I don’t usually do a lot of analysis of company moves. I just don’t have the time, and often don’t have the insight. But, as a freelance technology writer, I spend a lot of time looking at technology and technology companies. Microsoft is rolling out its new operating system called Windows 10, and it has some interesting marketing and PR behind it.
Free Windows 10 Upgrade
The first interesting thing about Windows 10 is that it is free. Well…. kind of… and sort of.
If you already own Windows 7 or Windows 8, Microsoft will allow you to upgrade to Windows 10 for free, for up to one year. That is, you have one year from now to upgrade to Windows 10 and get it for free.
Free? How does this make sense for a publicly traded, profit motivated company?
The first thing to understand is that most customers don’t actually upgrade their operating system when new operating systems come out. For retail customers (that is, people who have their own computers that they use and set up themselves) the process of upgrading an operating system is complicated, and unnecessary. After all, if your computer works now, why bother doing something like upgrading the operating system. This is doubly true if you have to PAY money to do it. Remember, the upgrade proposition is essentially, do this long, boring, complicated thing, to get a few new bells and whistles that you don’t really know why you would need them, and pay $150 to do it.
Not a good deal.
In fact, most retail customers only upgrade their computers when they get new ones. So, Microsoft giving away a year worth of upgrades probably doesn’t cost them as much as you might think.
For corporate customers, the story isn’t much different. If you think upgrading your three or four computers sounds like too much work, imagine having to do it to 1,000 or 10,000 or even 100,000 computers. It takes months of planning, thousands of man hours, plus new training for users, and making sure all of your mission critical applications still work. Is it any wonder that over half of all businesses have a least some Windows XP or Windows Server 2003 computer laying around somewhere?
The money factor is even less there. Most corporate customers have annual licenses that cover all of their Microsoft software. In other words, Microsoft already gets money for Windows every year, and that amount is the same whether they customer is installing Windows 7, Windows 8, or even Windows 10.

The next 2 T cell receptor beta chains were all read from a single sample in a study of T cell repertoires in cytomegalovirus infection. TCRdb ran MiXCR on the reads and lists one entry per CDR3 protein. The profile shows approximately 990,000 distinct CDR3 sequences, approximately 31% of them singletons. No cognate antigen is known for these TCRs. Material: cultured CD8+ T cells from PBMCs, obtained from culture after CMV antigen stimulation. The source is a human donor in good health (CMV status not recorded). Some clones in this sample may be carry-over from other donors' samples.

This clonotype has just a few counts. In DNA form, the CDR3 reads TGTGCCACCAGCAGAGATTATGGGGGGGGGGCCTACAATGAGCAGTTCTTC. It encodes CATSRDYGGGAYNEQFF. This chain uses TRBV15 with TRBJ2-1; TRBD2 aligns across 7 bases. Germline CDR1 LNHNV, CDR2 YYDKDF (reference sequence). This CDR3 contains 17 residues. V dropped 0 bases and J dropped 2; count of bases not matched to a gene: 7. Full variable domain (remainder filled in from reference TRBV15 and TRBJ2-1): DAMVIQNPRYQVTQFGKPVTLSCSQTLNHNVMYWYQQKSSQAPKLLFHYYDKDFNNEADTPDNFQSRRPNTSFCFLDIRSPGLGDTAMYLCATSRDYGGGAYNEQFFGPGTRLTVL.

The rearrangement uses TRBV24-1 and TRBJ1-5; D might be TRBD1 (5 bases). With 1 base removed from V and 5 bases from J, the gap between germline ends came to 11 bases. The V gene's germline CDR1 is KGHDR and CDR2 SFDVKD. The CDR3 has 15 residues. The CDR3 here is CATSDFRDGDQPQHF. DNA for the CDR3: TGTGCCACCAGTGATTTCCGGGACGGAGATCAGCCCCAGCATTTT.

No More Windows Versions
Since its inception, Microsoft has operated on the model where it would release a version of Windows, and then sell that version for the next several years while it worked on the next version. The distance between versions always seems to be wrong, either too long or too short. The amount of space between Windows 95 and Windows XP was so laughably long that the company abandoned the naming convention with the year, lest the customer be reminded that they OS was years and years old.
The distance between Windows Vista and Windows 7 was very fast because of another problem Microsoft has. Sometimes, the operating system isn’t well received and customers don’t want it. Then, the company is stuck with a product that people don’t really want but it MUST sell. Even worse, is that even if Microsoft fixes it, the name is poison and no one will ever give it another change. Windows 7, for example, is a lot more like Windows Vista than most people will ever know because they never owned Vista. In fact, within the industry, Windows 7 is often referred to as Vista done right.
Which brings us to no more Windows.
The world of computing changes pretty fast these days. You likely have no idea what version of Chrome or Firefox, or whatever that you are running. They continuously update them. The same thing goes for the phone in your pocket. Only techies know what version of Android they have. Apple is pretty much the only technology company left releasing one version of something at a time.
Microsoft will do the same with Windows. Instead putting years of work into an operating system and hoping to get it right, Microsoft will incrementally release new features and improvements. If a better touch screen technology comes along, the company will just add it in, a little at a time. If customers howl, they can back it out, or make it optional. If they love it, it becomes permanent. And so on.
There are a lot of issues that have yet to be sorted out, including how and when corporate America will include various updates, but for the average consumer, the process will probably fade from their view. And, as far as money goes, while Microsoft will lose out on some upgrade money, this new system ensures that they can react quickly enough to the market to avoid another big, money losing turkey of an operating system, and avoid driving users further into the world of tablets, and away from Windows.